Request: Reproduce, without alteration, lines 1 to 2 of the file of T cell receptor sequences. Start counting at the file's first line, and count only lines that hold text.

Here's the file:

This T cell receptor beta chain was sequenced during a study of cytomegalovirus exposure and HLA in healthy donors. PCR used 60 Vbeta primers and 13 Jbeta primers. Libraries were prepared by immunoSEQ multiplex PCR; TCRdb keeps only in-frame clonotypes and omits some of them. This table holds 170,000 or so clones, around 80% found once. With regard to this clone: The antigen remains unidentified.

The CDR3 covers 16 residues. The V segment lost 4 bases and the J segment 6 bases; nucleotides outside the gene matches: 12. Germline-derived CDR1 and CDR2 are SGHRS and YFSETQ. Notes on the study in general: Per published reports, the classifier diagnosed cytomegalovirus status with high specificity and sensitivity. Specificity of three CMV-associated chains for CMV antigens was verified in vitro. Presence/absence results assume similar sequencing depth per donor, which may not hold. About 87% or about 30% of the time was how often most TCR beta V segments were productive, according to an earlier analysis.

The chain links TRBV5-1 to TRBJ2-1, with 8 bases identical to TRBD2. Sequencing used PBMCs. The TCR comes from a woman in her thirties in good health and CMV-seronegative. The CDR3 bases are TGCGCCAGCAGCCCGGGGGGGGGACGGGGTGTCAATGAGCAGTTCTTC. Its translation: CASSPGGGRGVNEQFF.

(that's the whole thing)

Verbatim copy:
This T cell receptor beta chain was sequenced during a study of cytomegalovirus exposure and HLA in healthy donors. PCR used 60 Vbeta primers and 13 Jbeta primers. Libraries were prepared by immunoSEQ multiplex PCR; TCRdb keeps only in-frame clonotypes and omits some of them. This table holds 170,000 or so clones, around 80% found once. With regard to this clone: The antigen remains unidentified.

The CDR3 covers 16 residues. The V segment lost 4 bases and the J segment 6 bases; nucleotides outside the gene matches: 12. Germline-derived CDR1 and CDR2 are SGHRS and YFSETQ. Notes on the study in general: Per published reports, the classifier diagnosed cytomegalovirus status with high specificity and sensitivity. Specificity of three CMV-associated chains for CMV antigens was verified in vitro. Presence/absence results assume similar sequencing depth per donor, which may not hold. About 87% or about 30% of the time was how often most TCR beta V segments were productive, according to an earlier analysis.